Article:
WordPress still has a minimum PHP 5.2 requirement, which has many known security issues and reached end-of-life back in 2011. 4 years ago. A lot has changed in PHP and software development in general since then, and while WordPress should perhaps be taking more of a leadership role to push for change, it doesn’t mean we have to wait.
Digging into core, the “WordPress way” might appear to be to use global variables for most of your core objects, and to have large files with logic and HTML output interspersed rather than the logic and view separated. I can still take the core WordPress pieces and add more reusable, modular and testable code on top of it.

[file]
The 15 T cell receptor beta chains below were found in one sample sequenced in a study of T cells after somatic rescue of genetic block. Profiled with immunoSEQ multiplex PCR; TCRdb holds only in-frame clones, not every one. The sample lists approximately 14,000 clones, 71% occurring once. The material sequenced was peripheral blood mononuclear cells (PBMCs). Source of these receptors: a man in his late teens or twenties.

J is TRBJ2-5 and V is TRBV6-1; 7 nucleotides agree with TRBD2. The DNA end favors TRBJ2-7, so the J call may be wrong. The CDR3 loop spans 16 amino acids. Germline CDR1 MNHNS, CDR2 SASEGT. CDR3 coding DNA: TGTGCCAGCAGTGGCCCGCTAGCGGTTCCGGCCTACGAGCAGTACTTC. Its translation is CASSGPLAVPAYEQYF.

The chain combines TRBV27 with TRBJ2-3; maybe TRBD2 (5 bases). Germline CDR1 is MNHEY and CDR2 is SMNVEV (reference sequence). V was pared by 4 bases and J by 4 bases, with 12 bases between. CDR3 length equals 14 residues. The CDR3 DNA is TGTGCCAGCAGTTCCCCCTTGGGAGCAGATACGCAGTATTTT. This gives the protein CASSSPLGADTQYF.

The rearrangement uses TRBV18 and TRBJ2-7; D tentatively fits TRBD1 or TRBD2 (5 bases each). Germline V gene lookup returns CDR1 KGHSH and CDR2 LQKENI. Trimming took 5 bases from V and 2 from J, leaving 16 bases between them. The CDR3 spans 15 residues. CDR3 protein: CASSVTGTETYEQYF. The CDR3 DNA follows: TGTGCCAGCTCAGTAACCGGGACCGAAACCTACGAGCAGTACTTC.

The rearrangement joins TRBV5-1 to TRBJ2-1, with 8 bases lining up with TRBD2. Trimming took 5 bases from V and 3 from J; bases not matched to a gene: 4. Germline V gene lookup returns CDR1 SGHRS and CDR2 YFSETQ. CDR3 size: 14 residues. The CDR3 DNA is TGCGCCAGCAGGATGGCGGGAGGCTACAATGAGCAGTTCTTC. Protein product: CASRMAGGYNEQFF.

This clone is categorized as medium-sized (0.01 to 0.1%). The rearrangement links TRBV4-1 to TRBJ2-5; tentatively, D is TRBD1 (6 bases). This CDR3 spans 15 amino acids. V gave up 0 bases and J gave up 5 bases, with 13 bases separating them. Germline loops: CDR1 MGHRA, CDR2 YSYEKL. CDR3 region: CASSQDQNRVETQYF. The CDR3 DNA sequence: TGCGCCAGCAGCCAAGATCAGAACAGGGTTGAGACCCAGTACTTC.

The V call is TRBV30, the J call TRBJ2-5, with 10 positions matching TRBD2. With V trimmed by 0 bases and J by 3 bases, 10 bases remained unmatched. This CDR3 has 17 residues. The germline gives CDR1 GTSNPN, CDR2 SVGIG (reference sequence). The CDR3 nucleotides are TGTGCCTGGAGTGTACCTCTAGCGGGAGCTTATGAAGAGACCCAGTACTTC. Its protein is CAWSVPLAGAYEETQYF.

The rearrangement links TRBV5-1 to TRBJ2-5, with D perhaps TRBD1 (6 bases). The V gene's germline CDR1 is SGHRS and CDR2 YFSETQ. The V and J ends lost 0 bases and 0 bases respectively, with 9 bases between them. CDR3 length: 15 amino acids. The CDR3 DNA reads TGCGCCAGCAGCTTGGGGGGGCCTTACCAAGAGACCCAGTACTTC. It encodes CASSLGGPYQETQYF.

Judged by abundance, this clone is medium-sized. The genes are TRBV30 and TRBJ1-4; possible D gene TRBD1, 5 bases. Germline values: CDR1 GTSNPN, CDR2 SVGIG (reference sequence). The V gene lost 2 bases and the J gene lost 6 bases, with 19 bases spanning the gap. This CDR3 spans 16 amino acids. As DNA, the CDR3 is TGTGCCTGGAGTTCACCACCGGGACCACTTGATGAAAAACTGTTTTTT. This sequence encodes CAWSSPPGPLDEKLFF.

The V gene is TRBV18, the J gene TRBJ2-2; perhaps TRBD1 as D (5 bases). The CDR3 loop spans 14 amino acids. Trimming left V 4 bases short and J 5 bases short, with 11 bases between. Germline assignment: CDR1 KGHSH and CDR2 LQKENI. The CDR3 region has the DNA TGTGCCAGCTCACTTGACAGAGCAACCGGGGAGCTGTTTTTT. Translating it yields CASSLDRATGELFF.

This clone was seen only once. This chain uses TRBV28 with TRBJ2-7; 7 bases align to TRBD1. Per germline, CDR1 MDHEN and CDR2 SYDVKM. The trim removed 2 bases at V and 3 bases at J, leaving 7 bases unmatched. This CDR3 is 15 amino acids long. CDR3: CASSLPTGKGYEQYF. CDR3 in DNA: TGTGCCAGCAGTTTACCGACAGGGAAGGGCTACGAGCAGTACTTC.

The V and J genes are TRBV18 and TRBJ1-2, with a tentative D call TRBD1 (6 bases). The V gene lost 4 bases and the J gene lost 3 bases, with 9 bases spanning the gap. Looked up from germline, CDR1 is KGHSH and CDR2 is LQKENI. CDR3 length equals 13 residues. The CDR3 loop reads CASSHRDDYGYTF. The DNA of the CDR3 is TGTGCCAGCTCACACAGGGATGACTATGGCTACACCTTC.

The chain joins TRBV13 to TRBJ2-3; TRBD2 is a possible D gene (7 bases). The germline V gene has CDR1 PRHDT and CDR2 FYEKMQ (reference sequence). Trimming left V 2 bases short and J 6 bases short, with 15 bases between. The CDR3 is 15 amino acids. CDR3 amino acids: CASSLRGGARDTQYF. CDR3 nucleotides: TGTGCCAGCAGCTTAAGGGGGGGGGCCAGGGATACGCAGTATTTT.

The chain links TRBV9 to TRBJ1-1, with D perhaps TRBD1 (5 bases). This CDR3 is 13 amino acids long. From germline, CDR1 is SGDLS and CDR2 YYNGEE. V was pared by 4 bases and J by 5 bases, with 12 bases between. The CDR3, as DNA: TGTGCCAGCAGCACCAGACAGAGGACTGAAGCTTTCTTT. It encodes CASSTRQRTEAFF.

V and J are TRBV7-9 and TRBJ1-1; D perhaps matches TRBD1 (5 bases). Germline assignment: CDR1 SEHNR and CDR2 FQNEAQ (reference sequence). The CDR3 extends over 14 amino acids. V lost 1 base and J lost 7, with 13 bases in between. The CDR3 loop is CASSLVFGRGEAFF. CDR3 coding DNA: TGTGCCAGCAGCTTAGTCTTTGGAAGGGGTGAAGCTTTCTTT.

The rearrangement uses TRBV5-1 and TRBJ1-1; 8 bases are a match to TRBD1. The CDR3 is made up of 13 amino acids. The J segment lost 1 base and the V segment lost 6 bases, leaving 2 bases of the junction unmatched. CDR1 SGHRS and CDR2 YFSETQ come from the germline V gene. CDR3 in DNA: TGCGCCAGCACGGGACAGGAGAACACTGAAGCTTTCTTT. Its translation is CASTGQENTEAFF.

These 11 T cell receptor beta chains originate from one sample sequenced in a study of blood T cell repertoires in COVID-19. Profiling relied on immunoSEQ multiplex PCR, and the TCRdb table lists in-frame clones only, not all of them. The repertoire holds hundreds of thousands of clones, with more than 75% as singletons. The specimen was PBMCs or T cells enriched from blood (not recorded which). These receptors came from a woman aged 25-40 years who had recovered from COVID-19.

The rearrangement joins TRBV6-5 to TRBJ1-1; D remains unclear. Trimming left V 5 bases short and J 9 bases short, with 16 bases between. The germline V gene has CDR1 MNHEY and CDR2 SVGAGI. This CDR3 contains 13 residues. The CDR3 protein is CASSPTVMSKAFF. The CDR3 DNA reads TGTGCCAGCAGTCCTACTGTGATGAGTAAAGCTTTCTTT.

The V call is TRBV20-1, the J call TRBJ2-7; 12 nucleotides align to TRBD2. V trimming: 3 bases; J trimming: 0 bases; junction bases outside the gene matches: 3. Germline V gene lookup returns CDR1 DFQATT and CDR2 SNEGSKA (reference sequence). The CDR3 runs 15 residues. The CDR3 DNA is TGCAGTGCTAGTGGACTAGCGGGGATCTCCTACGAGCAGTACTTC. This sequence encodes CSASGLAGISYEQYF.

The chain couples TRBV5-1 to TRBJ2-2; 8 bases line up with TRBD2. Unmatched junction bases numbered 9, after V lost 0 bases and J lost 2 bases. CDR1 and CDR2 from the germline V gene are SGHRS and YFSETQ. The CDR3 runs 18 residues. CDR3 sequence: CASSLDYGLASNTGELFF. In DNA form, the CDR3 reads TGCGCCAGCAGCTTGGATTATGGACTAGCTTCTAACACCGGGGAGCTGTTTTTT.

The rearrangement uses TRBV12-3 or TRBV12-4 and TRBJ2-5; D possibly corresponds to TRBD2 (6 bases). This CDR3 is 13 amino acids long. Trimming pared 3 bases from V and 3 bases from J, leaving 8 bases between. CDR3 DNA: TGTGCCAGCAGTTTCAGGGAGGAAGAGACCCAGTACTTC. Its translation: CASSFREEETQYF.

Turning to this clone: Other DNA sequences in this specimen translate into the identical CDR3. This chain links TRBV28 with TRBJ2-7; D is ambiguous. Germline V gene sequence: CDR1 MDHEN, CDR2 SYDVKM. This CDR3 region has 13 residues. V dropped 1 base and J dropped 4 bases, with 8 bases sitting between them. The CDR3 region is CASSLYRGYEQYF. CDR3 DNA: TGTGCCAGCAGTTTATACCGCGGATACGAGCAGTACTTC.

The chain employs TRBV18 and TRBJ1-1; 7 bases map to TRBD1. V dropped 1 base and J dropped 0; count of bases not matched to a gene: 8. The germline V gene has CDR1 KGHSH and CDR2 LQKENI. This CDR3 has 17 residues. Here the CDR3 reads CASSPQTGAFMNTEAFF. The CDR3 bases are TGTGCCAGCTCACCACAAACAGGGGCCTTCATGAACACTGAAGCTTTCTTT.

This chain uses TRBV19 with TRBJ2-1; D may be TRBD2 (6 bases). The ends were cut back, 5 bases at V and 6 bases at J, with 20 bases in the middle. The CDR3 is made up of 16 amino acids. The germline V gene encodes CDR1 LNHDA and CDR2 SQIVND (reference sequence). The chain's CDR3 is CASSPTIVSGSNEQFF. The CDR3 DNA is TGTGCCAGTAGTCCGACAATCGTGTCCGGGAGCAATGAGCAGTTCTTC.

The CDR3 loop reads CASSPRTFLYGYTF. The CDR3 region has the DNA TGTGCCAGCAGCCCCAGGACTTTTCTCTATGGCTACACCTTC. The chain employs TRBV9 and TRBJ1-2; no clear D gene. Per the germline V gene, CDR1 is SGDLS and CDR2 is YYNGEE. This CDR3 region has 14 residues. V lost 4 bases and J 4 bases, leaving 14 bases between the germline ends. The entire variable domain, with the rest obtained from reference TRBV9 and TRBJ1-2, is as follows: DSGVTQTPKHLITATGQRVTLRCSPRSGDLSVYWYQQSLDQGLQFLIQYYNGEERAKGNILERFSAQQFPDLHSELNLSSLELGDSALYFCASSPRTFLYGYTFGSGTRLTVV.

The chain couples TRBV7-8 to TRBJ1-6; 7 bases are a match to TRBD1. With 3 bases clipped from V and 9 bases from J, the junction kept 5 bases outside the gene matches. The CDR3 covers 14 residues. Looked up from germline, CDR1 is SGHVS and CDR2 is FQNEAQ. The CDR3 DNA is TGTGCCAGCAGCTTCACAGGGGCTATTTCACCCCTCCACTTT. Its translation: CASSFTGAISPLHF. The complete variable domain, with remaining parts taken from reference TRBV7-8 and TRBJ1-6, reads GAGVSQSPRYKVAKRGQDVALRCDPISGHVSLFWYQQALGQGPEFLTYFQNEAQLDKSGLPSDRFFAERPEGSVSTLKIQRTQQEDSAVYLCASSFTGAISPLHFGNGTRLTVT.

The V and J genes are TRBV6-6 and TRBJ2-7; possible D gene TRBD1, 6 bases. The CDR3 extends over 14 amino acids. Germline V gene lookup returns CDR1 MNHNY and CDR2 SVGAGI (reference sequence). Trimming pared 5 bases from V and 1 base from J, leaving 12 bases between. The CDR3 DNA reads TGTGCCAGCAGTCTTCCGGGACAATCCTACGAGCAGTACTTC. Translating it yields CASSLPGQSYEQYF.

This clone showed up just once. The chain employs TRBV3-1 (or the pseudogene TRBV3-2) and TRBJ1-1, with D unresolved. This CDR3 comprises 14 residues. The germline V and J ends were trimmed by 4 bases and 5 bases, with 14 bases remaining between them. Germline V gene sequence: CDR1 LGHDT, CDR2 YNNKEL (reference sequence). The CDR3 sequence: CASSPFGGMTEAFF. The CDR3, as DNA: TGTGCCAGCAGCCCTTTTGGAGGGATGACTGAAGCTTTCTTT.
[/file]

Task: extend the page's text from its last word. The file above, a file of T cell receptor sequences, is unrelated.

Maybe I want to pull in libraries from Laravel into my plugin or theme? I can do that. Add or create a framework to control a more complex theme admin interface rather than a behemoth functions.php file? No problem. Use namespaces and variadic functions? Sure.
Of course that doesn’t mean I should start overriding things like the Template Hierarchy, making it more difficult for developers to jump in and find the views they need to modify, but outside of those standard file conventions, the sky’s the limit.